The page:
This Thanksgiving, I've had my brothers and sisters on my mind. I don't spend much time considering my relationships with them, and I think that's because they've always just been there, and I know that, no matter the arguments that (still) crop up between us, no matter the petty disagreements, our relationships will always bounce back. Their lives are linked to mine permanently, and as those who met you in the womb have a tendency to do, they know me all ways, the good, the bad, and the ugly (and things can get mighty ugly between siblings).
Tonight I'm giving thanks for them by recounting a favorite memory about each one, an obscure memory that I might not have shared with them before.
It's an early, early Christmas memory. I think I was 3 or 4, but it was definitely pre-Blair. I got a little table and 4 plastic blue chairs, along with a Fisher Price stove and set of pots, pans, and play food. For some reason, we had Christmas in the den, not the living room, and Mom and Dad had set the little table up in the kitchen. You sat and played with me and my new kitchen set for what seemed like hours. I basked in the rare bliss of having your undivided attention, a sister 8 years older who usually had to be begged to play.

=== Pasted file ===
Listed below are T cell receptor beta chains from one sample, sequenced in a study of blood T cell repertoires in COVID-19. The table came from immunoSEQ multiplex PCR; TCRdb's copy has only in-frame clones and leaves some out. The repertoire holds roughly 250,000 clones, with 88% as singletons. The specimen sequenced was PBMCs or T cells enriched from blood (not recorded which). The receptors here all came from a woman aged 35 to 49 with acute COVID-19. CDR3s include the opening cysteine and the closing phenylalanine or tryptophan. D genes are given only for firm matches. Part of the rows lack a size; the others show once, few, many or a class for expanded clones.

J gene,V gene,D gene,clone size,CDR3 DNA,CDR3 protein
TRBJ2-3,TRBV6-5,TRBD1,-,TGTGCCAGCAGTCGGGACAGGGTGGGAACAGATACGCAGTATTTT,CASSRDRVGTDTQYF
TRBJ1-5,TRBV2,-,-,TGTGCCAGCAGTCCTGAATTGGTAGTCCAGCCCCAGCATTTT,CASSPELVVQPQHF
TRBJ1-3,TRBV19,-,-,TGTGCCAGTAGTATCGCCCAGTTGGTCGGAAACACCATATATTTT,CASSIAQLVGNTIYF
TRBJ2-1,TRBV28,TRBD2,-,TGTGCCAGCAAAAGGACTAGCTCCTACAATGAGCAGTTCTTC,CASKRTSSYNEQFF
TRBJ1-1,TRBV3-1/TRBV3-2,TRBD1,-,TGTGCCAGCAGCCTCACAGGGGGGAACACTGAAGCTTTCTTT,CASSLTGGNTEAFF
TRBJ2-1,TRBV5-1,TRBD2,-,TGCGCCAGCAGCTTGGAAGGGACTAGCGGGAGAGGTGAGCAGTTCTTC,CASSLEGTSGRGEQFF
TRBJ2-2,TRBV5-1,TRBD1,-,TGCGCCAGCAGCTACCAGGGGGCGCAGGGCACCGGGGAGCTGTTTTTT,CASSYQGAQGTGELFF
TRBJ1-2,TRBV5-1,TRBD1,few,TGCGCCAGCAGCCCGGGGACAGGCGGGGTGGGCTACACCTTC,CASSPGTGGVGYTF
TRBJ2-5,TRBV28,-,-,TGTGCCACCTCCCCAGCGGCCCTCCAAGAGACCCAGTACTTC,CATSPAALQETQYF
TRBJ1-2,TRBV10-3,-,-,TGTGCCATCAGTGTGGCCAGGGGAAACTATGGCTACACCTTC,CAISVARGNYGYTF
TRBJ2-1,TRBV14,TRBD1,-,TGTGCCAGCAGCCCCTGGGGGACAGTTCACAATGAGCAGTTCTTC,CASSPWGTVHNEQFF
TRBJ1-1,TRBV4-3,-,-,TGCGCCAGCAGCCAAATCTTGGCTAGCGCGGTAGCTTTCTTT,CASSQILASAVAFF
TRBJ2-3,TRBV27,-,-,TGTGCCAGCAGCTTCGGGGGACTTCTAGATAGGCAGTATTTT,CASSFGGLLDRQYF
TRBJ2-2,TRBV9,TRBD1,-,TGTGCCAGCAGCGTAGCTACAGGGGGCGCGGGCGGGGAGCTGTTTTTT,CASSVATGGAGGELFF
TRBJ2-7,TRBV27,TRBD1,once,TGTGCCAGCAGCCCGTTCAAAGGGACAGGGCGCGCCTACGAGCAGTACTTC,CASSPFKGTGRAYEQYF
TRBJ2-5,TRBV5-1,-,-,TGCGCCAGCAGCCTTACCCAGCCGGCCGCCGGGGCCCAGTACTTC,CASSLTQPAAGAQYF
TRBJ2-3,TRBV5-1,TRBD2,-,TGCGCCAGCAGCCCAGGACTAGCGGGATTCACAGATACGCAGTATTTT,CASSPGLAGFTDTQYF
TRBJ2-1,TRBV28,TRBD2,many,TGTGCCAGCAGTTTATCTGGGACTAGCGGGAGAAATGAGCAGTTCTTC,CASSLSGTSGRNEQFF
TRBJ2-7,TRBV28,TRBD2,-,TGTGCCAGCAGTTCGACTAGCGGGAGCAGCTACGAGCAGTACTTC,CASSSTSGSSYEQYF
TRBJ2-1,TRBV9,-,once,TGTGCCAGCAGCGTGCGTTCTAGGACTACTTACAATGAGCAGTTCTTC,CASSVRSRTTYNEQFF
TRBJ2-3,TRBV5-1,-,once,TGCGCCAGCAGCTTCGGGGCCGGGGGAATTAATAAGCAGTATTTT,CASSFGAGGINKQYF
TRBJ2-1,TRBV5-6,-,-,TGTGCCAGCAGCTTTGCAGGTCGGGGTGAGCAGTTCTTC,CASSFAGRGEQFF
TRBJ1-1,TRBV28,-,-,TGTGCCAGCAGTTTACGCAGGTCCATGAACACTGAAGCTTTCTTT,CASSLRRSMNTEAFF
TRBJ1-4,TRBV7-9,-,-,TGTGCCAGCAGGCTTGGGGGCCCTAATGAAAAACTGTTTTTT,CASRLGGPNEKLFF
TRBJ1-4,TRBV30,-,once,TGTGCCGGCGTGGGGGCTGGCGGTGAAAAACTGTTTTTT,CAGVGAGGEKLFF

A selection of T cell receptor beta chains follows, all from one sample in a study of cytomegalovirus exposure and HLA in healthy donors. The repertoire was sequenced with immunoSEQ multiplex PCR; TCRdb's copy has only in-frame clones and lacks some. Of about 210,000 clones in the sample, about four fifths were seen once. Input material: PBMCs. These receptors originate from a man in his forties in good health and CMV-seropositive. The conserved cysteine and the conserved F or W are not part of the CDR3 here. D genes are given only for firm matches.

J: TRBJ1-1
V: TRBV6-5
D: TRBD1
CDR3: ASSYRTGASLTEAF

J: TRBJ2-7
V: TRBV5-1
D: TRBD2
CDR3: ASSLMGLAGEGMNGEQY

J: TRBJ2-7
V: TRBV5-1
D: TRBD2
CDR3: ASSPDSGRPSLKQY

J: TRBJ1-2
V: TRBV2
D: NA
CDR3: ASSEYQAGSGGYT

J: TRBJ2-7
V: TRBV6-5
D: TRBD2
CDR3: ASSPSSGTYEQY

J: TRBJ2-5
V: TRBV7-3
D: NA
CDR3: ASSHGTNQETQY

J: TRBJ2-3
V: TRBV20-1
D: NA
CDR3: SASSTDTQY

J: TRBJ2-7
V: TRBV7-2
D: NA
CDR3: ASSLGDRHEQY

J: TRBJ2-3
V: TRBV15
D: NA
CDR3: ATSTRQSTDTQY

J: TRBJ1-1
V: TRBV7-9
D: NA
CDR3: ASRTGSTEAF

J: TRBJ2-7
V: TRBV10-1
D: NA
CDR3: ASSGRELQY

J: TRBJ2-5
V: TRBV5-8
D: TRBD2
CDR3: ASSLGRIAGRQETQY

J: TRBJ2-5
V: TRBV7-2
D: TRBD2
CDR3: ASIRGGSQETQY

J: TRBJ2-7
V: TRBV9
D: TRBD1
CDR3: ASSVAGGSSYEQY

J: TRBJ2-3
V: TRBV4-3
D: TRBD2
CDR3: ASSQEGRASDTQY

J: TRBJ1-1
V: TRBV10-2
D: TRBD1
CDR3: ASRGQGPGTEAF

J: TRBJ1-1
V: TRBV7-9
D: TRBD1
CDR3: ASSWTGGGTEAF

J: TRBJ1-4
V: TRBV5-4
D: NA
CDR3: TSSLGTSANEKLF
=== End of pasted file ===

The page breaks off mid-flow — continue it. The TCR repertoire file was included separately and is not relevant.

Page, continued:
I was in 9th grade, and you were home on leave from the Navy. We went out cruising in the Malibu. We drove down this winding road near the river and talked and laughed and got a Slurpee, and you gave me a cigarette, which, yes, wasn't the healthiest or most responsible thing to to, but to me it was a gift of pure, unadulterated acceptance. Suddenly you enjoyed my company, and it made me feel mighty big.
I am grateful to have had all of you for brothers and sisters, and I love you all, always.